The need for the PennEast Pipeline is clear. Access to additional natural gas supplies via PennEast Pipeline will reduce the cost of gas in eastern Pennsylvania and New Jersey, even during non-peak periods. Natural gas prices in the market areas worsen during periods of peak demand, such as the sustained recent cold snap, where natural gas prices spiked 31 times higher in New Jersey than supplies in the Pennsylvania production areas. This is due to pipeline constraints and inadequate supply to meet demand.
One preliminary estimate found that during a 10-day period alone, the PennEast Pipeline would have saved the region more than $300 million if it had been in service in November as originally contemplated. Even during non-peak periods, such as October, prices in New Jersey were triple those in Pennsylvania.
Since 2005, natural gas use has more than doubled in New Jersey and increased five-fold in Pennsylvania for electric generation. As a result, carbon emissions are dropping to their lowest level in nearly three decades while air quality has improved across the region. A diverse fuel supply and the reliability of the electric grid are the primary reasons PJM Interconnection, the largest electric grid operator in the world, cited in an October 2016 report to FERC that the PennEast Pipeline is needed for grid reliability.
“This is a big win for New Jersey businesses, particularly energy-intensive sectors such as manufacturing, to have a long-term, reliable, and affordable fuel supply that makes the region more attractive for business growth and jobs,” said Michele Siekerka, President of the New Jersey Business and Industry Association. “The closures of Oyster Creek and two major coal plants in the area demonstrate the need and desire for more affordable natural gas that protects our environment with stable, 24/7 fuel supplies.”
FERC issued its Draft Environmental Impact Statement (EIS) first under the Obama Administration in July 2016 and finalized its recommendations after nearly nine months of additional public input. The Final EIS in April 2017 affirmed that construction and operation of the PennEast Pipeline would have a minimal environmental impact, which would be reduced to “less than significant levels” with PennEast’s and FERC’s mitigation measures. The Pennsylvania Department of Environmental Protection under Democrat Governor Tom Wolf issued its 401 Water Quality Certification in February, and in May, the United States Environmental Protection Agency Region 3 added that the Final EIS included “improved safeguards for the protection of human health and the environment.”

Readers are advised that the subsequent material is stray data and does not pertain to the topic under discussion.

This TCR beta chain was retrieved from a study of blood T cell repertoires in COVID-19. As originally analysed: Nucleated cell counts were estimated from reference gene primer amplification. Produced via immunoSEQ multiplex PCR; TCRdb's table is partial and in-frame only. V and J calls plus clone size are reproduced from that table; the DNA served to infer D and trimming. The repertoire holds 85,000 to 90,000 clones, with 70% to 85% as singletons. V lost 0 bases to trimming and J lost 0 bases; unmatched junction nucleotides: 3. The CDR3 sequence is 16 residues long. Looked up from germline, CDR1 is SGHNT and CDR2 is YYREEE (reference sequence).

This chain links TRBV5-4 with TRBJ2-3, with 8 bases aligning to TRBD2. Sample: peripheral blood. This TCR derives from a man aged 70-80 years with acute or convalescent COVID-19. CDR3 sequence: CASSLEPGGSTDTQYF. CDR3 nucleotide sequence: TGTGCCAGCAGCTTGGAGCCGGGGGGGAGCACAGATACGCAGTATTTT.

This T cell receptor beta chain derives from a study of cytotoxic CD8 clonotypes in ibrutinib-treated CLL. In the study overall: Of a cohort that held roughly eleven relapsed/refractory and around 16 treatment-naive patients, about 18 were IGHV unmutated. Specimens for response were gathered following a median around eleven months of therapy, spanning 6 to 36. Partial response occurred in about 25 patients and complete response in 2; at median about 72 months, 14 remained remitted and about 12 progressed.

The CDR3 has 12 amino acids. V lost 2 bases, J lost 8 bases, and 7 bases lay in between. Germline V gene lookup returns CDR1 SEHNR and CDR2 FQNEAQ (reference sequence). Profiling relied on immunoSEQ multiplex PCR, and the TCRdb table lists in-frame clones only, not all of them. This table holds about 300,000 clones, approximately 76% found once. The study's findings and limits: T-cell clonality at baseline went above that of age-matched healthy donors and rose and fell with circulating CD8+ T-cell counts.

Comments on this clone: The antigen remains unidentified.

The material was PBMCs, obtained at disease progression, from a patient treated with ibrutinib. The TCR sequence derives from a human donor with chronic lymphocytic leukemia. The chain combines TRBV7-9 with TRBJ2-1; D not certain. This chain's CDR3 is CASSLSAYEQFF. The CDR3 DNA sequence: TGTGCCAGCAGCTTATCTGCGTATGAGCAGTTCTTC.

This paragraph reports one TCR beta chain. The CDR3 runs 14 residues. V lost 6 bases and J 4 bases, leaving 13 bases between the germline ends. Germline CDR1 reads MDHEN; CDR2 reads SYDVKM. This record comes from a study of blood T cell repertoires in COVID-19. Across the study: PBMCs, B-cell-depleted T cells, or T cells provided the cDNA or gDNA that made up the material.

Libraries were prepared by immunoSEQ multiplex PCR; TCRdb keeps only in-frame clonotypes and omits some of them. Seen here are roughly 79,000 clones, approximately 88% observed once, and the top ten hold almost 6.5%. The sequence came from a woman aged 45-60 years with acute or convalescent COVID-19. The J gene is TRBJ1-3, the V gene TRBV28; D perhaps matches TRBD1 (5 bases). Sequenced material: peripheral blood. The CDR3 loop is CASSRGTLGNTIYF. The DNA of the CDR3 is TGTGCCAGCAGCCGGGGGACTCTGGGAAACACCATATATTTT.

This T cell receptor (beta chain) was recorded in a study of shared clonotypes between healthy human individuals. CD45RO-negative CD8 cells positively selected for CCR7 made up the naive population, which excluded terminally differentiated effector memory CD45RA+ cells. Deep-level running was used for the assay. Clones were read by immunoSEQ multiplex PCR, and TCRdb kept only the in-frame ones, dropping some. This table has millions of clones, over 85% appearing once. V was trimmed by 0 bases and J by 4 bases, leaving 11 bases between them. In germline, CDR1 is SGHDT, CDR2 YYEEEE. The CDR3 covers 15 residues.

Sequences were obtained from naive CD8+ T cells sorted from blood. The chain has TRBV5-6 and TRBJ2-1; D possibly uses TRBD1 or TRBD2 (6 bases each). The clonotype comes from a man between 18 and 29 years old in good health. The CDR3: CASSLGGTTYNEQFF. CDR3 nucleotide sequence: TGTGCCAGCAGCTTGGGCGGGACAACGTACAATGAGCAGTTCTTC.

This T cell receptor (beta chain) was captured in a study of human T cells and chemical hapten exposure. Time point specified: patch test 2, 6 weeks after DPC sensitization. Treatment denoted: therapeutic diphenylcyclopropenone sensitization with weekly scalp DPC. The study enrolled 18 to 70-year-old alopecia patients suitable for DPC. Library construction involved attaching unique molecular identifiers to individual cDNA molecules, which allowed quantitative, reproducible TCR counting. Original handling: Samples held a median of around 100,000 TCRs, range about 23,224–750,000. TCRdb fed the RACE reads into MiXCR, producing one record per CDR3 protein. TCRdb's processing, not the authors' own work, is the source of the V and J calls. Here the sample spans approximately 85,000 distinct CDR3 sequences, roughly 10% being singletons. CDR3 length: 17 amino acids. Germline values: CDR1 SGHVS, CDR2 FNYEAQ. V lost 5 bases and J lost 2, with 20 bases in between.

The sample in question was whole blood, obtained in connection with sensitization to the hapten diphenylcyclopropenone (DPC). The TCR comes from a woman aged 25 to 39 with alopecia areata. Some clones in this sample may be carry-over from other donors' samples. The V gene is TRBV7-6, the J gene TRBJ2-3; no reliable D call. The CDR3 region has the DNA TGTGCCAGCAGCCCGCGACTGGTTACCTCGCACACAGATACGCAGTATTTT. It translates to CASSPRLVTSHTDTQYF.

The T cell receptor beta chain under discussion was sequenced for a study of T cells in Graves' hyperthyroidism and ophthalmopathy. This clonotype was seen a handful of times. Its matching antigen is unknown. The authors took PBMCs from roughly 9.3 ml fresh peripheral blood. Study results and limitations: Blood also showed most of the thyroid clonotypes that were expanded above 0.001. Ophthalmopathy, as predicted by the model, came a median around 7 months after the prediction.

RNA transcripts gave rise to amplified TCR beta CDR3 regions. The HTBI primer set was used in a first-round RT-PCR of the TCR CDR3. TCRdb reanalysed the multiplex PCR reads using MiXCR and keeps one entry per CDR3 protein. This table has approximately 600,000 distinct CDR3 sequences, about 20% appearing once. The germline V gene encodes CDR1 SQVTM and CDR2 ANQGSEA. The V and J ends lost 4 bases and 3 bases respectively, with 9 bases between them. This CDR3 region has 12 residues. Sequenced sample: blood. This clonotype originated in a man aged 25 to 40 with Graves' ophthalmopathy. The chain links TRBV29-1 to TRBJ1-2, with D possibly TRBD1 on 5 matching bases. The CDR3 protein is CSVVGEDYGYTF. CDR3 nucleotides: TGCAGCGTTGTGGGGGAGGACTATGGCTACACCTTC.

Additionally, the PennEast Pipeline Company updated its estimated in-service date to 2019, with construction still beginning in 2018. The original project timeline allowed for many variables though did not anticipate the many months without a voting quorum at FERC.
“In the coming days, we will work to finalize fair and positive compensation agreements with landowners,” added Cox. “In the weeks ahead, survey crews will collect remaining field data in support of our permit applications to ensure minimal environmental and community impact. We look forward to continuing our work with state, bi-state and regional permitting agencies and expect those permit reviews to be conducted on the merits of the application, without outside interference.”